WASHINGTON -- Asked at the end of his first day in office to compare his agenda to those of his predecessors, John Silvanus Wilson Jr. declines to do so. But the Obama administration's director of the White House Initiative on Historically Black Colleges and Universities is very clear in an interview that he's looking for a new approach to talking about black colleges.
The standard "against great odds" narrative, he said, needs to be replaced. It suggests a focus on "survival and maybe victimization," said Wilson. "Black colleges will never be as strong as they can be unless that narrative changes.... We need to shift from how to survive to how to thrive."
Wilson, formerly an administrator at George Washington University and the Massachusetts Institute of Technology, turned to film soundtracks as a metaphor. When black colleges "go out and seek support, the soundtrack that philanthropists and prospects hear is dominated by violins, and we need to go out and seek support where the soundtrack is trumpets. I helped raise a lot of money at MIT, and we never played the violin. The trumpet is about greatness and the violin is about pity. We don't need support that comes from pity, but investment that comes from a belief in what we can do."
And while Wilson wouldn't talk about the previous focus of the White House black college office, asked about its work trying to help black colleges win more federal grants, he said, "the challenge has got to expand beyond working with 32 federal agencies."
While Wilson's career has been at predominantly white institutions, he has been deeply involved with black colleges, too. He has worked on several foundation efforts to help build the fund raising capacity of black colleges. He is a trustee of Spelman College. His mother went to Morgan State University and his father to Virginia Union. Wilson is a Morehouse College graduate (with a Harvard University doctorate) who takes seriously the ethos of the Morehouse Man.
"Going to Morehouse was very special for me, because the culture on the campus was one of high achievement. They expected us to do well there at Morehouse and beyond, to go out and make a mark," said Wilson.
Unlike many alumni (of all kinds of colleges), Wilson doesn't appear to view his alma mater through rose-colored glasses. When this reporter made a reference to Morehouse doing quite well, Wilson said, "I'm going to push back there." He explained: "I think Morehouse is doing quite well relative to other black colleges, but not quite well to the best of the industry, and I will insist on looking at Morehouse and other black colleges relative to the best in the industry," he said. "We should not trying to be the best black institutions, but the best institutions."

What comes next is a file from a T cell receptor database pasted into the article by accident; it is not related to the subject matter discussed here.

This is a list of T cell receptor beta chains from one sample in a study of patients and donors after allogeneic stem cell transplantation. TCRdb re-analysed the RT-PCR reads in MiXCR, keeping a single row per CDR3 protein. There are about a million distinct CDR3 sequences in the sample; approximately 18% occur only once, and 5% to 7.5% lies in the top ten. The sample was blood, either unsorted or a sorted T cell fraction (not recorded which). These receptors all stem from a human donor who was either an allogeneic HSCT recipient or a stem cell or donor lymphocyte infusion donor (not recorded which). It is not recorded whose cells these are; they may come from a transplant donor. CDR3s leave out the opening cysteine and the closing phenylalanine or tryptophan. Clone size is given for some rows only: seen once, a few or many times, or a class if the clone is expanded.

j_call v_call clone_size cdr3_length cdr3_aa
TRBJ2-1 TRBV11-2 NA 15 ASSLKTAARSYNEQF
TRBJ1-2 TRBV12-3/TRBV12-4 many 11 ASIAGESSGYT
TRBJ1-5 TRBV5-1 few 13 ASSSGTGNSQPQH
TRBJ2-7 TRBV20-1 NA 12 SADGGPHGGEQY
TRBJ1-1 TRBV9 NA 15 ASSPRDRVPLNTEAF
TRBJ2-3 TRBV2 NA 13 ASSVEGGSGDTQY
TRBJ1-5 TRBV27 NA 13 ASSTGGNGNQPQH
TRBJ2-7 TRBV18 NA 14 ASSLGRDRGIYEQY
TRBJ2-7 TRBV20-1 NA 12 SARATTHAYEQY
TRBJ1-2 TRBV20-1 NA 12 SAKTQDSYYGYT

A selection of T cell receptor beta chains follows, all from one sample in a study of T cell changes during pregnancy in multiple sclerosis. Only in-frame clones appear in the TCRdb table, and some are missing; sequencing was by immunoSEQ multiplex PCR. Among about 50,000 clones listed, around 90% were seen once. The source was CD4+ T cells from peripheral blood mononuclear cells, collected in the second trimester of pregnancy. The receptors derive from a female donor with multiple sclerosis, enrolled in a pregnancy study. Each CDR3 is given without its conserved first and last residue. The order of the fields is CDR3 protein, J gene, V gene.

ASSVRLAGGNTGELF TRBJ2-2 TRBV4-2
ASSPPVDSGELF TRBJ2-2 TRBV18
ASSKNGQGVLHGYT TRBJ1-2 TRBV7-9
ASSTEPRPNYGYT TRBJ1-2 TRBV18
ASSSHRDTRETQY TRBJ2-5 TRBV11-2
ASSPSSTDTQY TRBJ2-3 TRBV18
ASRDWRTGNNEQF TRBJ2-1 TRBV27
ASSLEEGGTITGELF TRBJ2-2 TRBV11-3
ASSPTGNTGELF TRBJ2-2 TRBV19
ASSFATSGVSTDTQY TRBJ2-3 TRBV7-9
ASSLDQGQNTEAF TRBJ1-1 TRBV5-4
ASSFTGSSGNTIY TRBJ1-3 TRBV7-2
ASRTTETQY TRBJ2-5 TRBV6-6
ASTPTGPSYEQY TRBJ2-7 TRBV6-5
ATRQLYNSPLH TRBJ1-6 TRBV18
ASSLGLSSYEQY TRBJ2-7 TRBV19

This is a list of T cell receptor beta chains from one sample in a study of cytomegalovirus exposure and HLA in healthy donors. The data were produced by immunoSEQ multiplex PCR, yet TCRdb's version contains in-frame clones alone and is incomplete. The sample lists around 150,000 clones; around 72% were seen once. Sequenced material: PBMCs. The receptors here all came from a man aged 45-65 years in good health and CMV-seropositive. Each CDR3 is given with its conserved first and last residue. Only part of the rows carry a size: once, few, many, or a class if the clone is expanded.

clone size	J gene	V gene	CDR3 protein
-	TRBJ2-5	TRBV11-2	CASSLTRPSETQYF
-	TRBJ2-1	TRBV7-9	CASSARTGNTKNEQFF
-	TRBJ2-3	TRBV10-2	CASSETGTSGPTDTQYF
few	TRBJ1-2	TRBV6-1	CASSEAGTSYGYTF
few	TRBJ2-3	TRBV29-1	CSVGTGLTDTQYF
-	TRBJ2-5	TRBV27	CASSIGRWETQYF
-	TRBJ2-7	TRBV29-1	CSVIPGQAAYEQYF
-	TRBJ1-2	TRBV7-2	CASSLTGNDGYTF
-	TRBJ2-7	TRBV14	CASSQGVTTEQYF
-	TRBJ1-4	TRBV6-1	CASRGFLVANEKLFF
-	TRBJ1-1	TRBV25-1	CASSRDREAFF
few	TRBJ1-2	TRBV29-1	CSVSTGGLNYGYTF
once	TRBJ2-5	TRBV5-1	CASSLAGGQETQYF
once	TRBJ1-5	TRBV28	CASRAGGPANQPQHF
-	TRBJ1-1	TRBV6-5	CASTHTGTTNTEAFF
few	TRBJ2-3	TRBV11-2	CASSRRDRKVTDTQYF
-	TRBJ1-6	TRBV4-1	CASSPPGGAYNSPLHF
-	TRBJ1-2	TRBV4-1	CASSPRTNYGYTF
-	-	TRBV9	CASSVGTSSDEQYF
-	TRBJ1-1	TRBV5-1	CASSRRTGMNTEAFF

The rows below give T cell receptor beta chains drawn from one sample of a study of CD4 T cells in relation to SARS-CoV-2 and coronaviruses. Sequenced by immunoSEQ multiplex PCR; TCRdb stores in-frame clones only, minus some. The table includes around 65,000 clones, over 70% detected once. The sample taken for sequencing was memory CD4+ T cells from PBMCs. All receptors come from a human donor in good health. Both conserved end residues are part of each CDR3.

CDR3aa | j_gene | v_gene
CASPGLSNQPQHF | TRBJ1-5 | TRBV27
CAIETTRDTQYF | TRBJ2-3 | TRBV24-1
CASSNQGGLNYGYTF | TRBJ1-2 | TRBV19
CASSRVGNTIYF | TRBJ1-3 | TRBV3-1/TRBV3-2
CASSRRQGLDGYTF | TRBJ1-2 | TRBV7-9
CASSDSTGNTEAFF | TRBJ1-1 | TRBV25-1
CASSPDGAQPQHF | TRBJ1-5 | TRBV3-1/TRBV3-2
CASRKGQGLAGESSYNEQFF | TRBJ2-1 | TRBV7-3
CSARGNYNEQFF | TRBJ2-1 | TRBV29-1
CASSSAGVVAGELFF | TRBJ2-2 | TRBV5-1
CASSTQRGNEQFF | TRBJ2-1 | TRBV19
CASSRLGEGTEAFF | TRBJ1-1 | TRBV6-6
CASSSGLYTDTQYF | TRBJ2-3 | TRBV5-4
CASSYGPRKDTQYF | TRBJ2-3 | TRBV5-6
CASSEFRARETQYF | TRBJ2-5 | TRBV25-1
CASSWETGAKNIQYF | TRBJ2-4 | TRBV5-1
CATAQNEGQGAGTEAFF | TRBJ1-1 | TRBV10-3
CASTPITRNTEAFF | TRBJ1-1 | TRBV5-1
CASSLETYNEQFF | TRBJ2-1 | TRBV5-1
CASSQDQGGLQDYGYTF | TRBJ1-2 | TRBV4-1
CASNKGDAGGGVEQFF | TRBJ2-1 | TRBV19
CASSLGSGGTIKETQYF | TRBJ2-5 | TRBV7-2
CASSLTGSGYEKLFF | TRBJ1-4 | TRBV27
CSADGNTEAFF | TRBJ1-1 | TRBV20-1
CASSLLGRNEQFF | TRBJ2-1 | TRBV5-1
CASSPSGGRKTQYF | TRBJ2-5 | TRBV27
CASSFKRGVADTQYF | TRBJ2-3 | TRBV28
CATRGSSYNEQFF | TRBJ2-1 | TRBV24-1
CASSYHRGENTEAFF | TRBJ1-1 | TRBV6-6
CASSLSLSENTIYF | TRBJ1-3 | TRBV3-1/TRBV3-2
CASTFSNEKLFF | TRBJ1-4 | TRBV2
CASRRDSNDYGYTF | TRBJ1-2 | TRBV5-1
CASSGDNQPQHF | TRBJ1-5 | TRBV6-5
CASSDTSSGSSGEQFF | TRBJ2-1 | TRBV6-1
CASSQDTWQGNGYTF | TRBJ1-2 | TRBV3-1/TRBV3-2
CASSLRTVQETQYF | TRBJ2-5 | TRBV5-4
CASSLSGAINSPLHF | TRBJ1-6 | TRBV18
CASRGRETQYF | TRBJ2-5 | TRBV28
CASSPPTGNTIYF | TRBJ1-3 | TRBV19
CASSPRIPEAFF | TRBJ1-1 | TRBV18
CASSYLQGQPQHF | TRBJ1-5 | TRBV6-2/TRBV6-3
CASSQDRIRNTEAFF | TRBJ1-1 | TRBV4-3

Many black colleges are facing a series of common problems, Wilson said: "low faculty salaries, insufficient financial aid, often poor facilities." And "the common denominator is capital impairment." He said that even the wealthiest black colleges have a fraction of the funds found at leading American colleges and universities.
The only way more funds will be found, he said, is "to look at the value proposition of black colleges," which at most institutions "has been minimally addressed for a long time."
A focus on the value proposition may be especially important, he said, for those colleges that are struggling right now. Paul Quinn College is facing the threat of losing its accreditation. Clark Atlanta University this year dismissed 70 faculty members, including tenured professors. Shaw University's president quit in May, amid mounting debt and student and faculty criticism.
Asked about these colleges, Wilson said: "I'm concerned about their survival, just as I am concerned about the survival of any institution that is doing good things. This is about America, and therefore any institution, black or white, that is helping Americans to get an education and contribute more to society and get us out of this hole needs to not only to survive, but needs to thrive."
He added: "The issue, even for those institutions that are struggling not to go under, is the value proposition. What is it, even at this fiscal point, that they can say to the wealthiest individuals in America, what can they say that they have been doing to cause those wealthy individuals to pull out their checkbooks, and pull them back from death row, and position them to thrive? If they can't answer that question, then it's going to be a difficult road ahead. That's precisely why we need to force the question of our value proposition."
Another part of that question needs to be graduation rates, he said, echoing President Obama's statements about the importance of completion rates for all students. "Low graduation rates go to the heart of value proposition because you can't make a very good case for yourself if 85 percent of the people who start in a freshman class are gone by senior year," he said.
Wilson praised the efforts of Philander Smith College and its president, Walter Kimbrough, to adopt a series of new policies and programs to raise the graduation rates of black male students. "I think the crisis of attrition is noteworthy, but what is as, if not more, noteworthy is the fact that he is creatively instituting a program that addresses that problem and he's going after it, and making it a priority," Wilson said. "There are a lot of institutions that have not had a creative response to some of the more difficult problems on their campuses, and that's not just HBCU's. That's what leadership and governance require."
While the discussion ahead may be challenging, Wilson stressed that financial stability -- and eventual financial strength -- won't happen without this discussion. "I don't think a stronger financial base is remotely possible in the absence of a review of the value proposition issue, a fundamental overhaul of the value proposition."